critical Thinking: Scope of the Modern Company (105 points)
In this module, we looked at technology-based industries and the management of
innovation. For this week’s assignment, review Tesla: Disrupting the Auto Industry, Case
12 (in your textbook). Remember: A case study is a puzzle to be solved, so before reading
and answering the specific case study questions, develop your proposed solution by
following these five steps:
1. Read the case study to identify the key issues and underlying issues. These issues are the
principles and concepts of the course area which apply to the situation described in the case
2. Record the facts from the case study which are relevant to the principles and concepts of the
course area issues. The case may have extraneous information not relevant to the current course
area. Your ability to differentiate between relevant and irrelevant information is an important
aspect of case analysis, as it will inform the focus of your answers.
3. Describe in some detail the actions that would address or correct the situation.
4. Consider how you would support your solution with examples from experience or current real-life
examples or cases from textbooks.
5. Complete this initial analysis and then read the discussion questions. Typically, you will already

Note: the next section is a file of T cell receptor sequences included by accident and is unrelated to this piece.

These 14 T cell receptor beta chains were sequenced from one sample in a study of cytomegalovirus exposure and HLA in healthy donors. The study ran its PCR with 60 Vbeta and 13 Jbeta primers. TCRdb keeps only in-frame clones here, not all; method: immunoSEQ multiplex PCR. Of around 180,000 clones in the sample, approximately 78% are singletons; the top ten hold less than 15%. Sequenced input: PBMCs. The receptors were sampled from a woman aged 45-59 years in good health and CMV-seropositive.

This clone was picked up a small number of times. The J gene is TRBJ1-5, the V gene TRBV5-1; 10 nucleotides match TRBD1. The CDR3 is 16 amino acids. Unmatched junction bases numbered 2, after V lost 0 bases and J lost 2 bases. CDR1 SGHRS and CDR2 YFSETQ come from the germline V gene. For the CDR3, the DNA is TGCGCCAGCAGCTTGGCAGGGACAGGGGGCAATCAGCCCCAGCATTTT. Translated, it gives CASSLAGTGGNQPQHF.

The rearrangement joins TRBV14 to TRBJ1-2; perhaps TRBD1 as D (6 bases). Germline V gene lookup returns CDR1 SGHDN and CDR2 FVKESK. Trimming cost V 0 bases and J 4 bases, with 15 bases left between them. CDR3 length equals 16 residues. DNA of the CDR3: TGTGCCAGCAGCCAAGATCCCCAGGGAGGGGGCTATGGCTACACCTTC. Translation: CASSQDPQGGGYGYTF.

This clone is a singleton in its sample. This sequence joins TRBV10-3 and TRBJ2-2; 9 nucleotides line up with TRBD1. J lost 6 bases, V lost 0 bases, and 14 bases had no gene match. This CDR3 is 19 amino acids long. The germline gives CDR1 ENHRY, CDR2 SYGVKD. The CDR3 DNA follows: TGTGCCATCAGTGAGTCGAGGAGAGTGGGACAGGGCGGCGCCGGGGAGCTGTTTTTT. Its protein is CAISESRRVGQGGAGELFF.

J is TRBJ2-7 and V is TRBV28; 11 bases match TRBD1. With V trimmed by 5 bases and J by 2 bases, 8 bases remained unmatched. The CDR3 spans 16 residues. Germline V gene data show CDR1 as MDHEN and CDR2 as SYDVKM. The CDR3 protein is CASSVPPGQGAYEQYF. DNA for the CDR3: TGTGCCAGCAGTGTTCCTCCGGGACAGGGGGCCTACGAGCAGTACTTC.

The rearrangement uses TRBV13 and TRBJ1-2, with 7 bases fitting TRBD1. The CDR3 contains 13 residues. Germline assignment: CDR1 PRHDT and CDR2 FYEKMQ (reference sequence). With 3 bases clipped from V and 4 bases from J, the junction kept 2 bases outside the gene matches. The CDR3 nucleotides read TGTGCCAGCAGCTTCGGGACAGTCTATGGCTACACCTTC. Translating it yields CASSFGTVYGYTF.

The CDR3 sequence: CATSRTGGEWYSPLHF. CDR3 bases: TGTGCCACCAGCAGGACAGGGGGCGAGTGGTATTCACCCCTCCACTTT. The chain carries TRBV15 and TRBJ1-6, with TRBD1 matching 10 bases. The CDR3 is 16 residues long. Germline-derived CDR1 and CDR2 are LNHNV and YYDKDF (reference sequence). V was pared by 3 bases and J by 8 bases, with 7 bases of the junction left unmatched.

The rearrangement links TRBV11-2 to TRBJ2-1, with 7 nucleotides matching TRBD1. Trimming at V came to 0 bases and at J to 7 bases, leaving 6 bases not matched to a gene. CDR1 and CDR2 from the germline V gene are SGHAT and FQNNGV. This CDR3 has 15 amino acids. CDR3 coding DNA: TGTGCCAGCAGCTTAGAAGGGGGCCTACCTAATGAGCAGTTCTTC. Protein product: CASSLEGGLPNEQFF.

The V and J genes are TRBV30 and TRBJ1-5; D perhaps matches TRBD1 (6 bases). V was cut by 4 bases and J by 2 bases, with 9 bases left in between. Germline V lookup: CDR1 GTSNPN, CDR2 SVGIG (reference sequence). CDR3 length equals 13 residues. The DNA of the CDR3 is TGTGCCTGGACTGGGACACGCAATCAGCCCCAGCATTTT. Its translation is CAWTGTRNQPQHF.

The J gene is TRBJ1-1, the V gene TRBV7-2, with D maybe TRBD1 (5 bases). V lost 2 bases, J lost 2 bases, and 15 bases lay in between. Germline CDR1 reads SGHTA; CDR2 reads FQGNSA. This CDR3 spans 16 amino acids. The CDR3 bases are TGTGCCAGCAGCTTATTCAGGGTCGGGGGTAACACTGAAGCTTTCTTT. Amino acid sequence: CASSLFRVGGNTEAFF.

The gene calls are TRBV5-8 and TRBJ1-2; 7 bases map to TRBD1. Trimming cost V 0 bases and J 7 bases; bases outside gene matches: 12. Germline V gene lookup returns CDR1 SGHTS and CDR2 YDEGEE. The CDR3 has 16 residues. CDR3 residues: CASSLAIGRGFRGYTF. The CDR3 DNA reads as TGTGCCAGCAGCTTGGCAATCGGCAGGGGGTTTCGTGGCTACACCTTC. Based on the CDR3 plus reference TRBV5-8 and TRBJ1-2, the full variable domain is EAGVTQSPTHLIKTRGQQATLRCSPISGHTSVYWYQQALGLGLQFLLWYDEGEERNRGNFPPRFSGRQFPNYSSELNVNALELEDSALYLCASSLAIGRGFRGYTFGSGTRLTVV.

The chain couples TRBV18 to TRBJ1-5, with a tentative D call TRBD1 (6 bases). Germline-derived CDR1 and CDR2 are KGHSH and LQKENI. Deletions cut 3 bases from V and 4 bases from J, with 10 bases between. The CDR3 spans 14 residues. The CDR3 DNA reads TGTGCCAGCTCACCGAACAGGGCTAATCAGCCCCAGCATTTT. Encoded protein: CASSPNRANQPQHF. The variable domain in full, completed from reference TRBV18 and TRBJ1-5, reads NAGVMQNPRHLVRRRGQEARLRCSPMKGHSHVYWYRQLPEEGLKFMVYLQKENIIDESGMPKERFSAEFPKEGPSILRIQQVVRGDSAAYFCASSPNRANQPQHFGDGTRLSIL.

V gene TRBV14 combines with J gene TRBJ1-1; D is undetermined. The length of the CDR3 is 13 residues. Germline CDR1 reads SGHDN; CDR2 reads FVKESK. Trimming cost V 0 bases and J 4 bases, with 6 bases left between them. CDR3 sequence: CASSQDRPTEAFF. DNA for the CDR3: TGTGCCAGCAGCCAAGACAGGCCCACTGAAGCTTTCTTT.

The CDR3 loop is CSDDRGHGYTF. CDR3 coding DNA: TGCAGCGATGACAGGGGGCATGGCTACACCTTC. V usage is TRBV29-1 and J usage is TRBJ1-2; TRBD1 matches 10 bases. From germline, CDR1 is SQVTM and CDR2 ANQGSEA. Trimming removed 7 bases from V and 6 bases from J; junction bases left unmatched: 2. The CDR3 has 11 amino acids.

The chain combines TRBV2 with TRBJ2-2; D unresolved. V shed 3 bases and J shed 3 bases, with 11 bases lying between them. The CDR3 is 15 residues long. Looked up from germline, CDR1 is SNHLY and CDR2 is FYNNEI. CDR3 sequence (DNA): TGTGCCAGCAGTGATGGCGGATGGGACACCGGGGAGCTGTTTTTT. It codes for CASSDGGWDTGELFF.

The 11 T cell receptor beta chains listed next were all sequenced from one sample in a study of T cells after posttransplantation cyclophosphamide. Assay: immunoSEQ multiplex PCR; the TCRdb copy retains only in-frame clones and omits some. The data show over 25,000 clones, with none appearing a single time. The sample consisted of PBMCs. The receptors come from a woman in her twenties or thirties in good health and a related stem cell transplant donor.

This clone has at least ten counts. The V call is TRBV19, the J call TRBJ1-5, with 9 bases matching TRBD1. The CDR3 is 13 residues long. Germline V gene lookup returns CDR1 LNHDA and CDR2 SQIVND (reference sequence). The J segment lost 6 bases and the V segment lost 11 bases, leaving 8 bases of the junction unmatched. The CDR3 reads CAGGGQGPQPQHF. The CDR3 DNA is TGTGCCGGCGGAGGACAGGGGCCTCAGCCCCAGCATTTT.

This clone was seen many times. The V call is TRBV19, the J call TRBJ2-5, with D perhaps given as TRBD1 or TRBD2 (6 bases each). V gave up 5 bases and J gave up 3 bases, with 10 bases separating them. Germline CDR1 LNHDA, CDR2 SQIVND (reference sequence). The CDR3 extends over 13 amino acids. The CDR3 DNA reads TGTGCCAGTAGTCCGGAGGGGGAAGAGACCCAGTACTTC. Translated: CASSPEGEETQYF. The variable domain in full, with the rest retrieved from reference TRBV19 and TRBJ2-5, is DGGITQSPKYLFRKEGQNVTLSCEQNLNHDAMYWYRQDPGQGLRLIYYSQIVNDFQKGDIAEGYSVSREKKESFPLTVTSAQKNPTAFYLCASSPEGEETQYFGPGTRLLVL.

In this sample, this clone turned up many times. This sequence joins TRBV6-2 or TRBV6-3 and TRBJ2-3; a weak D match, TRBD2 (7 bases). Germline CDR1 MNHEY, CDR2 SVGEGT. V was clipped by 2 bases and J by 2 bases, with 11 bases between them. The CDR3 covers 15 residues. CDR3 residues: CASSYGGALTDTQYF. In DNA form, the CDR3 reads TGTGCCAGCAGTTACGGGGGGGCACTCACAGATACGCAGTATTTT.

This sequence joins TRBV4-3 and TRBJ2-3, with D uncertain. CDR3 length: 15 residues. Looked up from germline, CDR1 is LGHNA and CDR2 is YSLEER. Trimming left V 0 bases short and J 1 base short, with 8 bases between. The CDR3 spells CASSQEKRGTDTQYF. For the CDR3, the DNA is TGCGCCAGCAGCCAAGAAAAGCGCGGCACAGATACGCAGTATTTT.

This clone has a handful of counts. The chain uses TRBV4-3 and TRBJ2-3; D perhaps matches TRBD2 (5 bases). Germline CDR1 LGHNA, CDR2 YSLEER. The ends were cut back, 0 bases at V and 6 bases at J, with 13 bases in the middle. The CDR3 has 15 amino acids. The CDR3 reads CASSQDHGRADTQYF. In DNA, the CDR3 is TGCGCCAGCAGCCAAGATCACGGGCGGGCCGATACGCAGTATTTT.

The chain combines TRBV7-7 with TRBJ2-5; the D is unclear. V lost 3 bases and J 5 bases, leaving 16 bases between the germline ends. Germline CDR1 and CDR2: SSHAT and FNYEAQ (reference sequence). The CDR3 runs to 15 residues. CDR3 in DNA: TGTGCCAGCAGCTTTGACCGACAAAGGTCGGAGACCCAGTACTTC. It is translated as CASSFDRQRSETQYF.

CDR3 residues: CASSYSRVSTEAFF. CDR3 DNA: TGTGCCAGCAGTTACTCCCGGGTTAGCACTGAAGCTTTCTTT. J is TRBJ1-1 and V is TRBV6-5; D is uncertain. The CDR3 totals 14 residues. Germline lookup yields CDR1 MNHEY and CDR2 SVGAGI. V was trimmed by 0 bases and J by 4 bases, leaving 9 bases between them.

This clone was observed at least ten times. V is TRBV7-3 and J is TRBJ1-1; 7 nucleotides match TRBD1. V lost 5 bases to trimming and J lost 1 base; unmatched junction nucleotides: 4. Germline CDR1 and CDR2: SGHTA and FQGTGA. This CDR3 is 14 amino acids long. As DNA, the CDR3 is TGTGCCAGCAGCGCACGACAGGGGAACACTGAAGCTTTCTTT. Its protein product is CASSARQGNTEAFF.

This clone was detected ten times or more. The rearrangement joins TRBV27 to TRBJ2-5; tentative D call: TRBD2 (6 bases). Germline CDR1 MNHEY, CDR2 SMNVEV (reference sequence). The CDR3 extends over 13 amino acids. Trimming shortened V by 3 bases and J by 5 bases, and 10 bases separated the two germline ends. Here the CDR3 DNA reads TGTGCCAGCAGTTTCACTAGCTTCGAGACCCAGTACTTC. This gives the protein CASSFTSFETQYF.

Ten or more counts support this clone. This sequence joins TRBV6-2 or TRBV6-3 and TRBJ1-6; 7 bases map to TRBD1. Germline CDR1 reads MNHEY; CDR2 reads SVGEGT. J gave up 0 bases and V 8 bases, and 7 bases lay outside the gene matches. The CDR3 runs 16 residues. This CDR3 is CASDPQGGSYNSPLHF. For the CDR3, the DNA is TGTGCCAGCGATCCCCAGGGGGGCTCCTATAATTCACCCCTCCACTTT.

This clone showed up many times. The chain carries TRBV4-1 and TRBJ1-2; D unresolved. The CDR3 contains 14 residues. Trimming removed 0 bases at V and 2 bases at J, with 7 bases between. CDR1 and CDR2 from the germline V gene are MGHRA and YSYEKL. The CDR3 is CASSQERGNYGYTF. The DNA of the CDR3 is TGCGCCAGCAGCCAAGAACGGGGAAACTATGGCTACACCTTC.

have the answers to the questions but with a broader consideration. At this point, you can add the
details and/or analytical tools required to solve the case.
Case Study Questions:
1. How are the conventional (internal-combustion-powered) automobile industry and the electric-
powered automobile industry similar and how are they different?
2. Was it a mistake for Tesla to open its patents? Why or why not?
3. What is Tesla’s strategy? What role does innovation play in this strategy?
4. How sustainable is Tesla’s competitive advantage? What changes in Tesla’s strategy or its
management systems, if any, would you recommend?
Your well-written paper should meet the following requirements:
Be 4 in length, which does not include the required title and reference pages, which are never a
part of the content minimum requirements.